This blog and associated web pages soon to be launched grew out of a desire to exchange information on sightings of birds and occasionally other fauna in Senegal and interesting places to see birds, fulfilling a gap for resident and visiting birders. After various discussions (should it be a club, be bilingual, include an identification guide, be a mix of science and conservation opinion) it has settled back to the functions of a natural history field club. Whilst there are many admirable biodiversity projects in Senegal, there remains rather little easily accessible, published information on the “what, where, when, how many?”. These form, whether as simple trip lists or more rigorous sampling programmes, the basics of state of the nation reports on biodiversity and the information that wildlife tourists, with their contribution to local economies, need.
The Blog is skewed towards Dakar, particularly Technopole and Ngor, which provide the best birding within Dakar ville.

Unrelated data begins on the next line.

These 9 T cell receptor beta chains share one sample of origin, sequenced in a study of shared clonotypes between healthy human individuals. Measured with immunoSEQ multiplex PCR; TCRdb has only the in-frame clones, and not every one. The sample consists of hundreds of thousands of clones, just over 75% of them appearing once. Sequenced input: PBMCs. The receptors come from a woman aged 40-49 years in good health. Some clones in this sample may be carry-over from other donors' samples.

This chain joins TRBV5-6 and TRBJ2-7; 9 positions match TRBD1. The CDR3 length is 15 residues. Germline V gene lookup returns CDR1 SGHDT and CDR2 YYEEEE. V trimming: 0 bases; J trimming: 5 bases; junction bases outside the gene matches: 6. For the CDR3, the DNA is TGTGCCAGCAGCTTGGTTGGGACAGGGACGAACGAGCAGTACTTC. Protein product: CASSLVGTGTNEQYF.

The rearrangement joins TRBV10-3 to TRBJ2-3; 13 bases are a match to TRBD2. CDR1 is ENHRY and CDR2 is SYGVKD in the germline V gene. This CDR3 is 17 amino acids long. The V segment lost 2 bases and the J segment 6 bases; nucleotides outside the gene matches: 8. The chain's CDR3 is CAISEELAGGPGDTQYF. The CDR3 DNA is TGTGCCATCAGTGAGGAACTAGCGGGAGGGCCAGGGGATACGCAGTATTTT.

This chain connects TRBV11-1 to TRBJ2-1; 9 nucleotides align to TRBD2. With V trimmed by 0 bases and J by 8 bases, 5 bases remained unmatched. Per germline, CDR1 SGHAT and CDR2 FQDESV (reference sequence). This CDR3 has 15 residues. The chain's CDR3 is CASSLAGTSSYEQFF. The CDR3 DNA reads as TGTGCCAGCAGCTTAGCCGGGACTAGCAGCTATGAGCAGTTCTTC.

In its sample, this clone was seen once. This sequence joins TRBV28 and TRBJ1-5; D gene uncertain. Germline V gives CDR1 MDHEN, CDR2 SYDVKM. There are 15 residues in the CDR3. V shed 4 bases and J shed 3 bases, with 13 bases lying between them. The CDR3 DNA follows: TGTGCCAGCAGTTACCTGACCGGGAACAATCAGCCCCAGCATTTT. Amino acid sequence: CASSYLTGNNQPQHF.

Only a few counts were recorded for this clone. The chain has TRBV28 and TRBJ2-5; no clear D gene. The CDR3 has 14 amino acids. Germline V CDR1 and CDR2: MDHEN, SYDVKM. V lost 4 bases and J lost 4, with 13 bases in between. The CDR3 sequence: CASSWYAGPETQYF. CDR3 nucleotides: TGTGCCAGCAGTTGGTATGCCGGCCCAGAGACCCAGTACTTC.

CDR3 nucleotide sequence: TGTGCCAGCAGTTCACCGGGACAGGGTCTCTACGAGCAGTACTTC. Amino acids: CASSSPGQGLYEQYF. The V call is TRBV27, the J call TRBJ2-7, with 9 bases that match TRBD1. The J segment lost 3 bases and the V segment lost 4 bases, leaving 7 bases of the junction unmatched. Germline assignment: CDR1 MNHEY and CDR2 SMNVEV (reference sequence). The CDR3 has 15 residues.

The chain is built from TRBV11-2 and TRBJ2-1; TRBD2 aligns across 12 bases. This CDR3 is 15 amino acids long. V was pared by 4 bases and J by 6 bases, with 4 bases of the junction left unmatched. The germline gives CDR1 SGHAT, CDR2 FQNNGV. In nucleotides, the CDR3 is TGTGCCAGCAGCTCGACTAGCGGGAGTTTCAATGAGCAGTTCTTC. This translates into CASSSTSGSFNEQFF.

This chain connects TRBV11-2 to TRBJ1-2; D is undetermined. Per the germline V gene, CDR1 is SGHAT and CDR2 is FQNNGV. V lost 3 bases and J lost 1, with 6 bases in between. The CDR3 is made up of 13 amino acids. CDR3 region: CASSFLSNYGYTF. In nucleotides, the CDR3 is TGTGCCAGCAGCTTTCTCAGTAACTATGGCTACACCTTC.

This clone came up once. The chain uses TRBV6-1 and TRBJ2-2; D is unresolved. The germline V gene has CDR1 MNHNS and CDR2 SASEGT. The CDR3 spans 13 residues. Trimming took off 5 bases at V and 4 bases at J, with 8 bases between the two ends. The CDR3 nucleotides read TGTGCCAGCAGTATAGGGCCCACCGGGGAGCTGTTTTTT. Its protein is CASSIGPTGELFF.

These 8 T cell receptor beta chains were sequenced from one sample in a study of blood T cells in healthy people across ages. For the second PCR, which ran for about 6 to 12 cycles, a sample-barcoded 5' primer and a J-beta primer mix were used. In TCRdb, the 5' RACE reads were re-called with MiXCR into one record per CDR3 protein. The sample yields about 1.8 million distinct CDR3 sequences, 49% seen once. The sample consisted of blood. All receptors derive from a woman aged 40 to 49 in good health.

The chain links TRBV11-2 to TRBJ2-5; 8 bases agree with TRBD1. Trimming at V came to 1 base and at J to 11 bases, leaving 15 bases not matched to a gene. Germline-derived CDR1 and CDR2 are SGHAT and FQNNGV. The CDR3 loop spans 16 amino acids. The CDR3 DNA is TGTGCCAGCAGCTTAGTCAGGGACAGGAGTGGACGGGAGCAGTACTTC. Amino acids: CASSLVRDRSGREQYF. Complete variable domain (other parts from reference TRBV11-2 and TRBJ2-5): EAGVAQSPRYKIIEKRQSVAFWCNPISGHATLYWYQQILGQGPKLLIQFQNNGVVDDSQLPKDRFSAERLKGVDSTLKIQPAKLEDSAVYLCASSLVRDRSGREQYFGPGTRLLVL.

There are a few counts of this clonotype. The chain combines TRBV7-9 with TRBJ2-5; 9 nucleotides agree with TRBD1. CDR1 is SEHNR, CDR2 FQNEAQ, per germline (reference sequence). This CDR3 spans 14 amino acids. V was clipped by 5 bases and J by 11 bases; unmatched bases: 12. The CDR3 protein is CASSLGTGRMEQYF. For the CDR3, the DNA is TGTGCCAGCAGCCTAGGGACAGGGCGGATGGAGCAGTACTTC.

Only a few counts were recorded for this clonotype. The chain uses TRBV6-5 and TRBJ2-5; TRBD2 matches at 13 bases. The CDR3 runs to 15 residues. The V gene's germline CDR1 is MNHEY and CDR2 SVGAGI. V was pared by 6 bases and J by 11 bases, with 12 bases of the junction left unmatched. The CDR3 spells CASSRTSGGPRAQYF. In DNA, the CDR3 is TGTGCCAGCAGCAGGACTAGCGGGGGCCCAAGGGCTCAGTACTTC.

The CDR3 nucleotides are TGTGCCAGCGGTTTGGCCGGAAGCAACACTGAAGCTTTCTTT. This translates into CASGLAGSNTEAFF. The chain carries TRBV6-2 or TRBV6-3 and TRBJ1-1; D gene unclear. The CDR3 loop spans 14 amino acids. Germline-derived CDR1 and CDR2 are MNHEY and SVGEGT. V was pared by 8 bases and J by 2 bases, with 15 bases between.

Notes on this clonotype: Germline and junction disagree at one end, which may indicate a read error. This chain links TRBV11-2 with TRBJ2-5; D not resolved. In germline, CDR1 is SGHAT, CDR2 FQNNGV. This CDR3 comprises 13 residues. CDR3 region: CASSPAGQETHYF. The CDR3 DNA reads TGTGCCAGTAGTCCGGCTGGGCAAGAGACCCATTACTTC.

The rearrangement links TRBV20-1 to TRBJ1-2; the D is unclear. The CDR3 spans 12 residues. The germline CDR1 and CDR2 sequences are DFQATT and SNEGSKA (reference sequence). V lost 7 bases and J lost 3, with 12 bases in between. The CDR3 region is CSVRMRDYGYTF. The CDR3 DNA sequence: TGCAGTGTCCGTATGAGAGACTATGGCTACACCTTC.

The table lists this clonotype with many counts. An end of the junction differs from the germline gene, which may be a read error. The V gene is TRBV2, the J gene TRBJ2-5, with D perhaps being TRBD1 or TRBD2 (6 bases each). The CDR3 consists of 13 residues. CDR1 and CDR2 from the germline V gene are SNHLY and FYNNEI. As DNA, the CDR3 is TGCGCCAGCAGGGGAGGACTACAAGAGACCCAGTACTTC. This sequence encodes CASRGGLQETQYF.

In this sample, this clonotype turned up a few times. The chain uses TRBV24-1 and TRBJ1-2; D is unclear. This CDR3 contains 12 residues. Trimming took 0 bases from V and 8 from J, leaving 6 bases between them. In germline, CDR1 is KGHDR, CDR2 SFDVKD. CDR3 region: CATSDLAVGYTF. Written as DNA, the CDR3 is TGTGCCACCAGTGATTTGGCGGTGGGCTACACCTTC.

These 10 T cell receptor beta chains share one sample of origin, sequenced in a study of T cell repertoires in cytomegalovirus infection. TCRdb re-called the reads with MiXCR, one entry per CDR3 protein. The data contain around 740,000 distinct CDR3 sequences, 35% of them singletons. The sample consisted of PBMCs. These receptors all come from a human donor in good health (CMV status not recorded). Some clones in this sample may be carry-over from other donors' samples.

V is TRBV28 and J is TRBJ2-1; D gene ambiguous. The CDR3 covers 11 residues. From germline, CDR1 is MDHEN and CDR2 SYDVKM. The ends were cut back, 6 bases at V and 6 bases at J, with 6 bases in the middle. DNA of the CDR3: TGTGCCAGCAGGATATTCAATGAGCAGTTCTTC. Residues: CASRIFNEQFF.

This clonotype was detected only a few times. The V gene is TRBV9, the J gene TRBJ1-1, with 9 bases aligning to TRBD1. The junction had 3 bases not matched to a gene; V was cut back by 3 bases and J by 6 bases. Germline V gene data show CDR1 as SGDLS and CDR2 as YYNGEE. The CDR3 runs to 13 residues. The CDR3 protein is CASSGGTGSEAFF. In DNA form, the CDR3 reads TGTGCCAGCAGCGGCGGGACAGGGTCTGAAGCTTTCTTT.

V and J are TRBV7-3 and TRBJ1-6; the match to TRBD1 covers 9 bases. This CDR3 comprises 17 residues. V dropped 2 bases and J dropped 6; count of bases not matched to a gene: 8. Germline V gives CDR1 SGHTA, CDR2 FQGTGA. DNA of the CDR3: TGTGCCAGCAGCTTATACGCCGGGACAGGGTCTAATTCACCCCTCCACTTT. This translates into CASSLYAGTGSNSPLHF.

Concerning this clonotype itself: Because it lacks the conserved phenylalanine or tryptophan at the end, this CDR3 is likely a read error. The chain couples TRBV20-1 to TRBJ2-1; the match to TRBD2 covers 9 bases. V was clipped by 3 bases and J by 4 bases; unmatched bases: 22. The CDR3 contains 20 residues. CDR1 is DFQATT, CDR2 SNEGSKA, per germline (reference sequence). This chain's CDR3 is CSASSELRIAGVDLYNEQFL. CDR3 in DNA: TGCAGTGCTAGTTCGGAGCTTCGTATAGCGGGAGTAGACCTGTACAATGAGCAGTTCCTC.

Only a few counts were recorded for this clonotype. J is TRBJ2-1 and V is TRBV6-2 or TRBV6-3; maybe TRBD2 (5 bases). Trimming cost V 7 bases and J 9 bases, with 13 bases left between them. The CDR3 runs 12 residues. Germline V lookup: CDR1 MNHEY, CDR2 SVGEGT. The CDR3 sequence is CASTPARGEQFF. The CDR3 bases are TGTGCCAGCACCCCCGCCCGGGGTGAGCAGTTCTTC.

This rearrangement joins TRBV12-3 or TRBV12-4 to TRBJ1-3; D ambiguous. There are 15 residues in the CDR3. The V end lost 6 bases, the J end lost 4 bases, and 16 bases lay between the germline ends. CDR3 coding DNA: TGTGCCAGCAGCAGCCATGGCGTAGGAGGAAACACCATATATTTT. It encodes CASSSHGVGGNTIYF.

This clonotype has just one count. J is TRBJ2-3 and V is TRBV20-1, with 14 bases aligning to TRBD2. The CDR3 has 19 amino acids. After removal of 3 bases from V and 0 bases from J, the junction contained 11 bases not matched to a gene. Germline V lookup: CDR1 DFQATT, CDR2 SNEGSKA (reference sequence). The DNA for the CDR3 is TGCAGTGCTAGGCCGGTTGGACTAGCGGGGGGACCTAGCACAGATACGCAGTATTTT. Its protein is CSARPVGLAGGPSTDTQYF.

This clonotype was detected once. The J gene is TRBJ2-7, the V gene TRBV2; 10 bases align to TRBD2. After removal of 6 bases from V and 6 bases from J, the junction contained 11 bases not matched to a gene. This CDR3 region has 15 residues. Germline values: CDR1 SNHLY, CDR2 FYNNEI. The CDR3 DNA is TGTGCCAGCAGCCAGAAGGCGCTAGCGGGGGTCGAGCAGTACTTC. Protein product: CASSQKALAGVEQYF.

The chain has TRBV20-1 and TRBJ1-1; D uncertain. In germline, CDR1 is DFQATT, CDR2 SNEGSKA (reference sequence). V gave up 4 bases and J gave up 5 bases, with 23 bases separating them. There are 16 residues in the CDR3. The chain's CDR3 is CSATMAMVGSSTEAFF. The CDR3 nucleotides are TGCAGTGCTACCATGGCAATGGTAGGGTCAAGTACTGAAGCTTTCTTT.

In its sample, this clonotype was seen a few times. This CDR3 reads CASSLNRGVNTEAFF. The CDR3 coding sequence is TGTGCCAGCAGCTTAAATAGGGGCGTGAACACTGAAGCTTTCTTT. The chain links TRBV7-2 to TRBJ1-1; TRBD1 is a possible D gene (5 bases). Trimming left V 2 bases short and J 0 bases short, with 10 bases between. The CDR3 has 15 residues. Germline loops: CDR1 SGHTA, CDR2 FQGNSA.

How to become involved and contact
The blog, since its inception in 2011, has found a small audience that contributes sightings and a means to meet up for birding. If you are resident in or visiting Dakar and have an interest in birds get in touch through Birdingpal portal. Advice is always available and contributions to the blog or of your trip reports welcome.
Bram Piot is a birder with a keen interest in African birds, which he’s had the privilege of discovering mainly during his work travels throughout the continent. Since February 2015, he lives in Dakar from where he hopes to gradually explore Senegal and further contribute to the knowledge of its avifauna.
Simon Cavaillès is an ornithologist with a long standing interest in Senegal and especially the Delta du Saloum, where he undertook his masters and has returned many times.
Paul Robinson wrote most of the blog posts prior to 2015 while living in Dakar. Paul is now back in the UK but remains an invaluable reference on Senegal’s birds.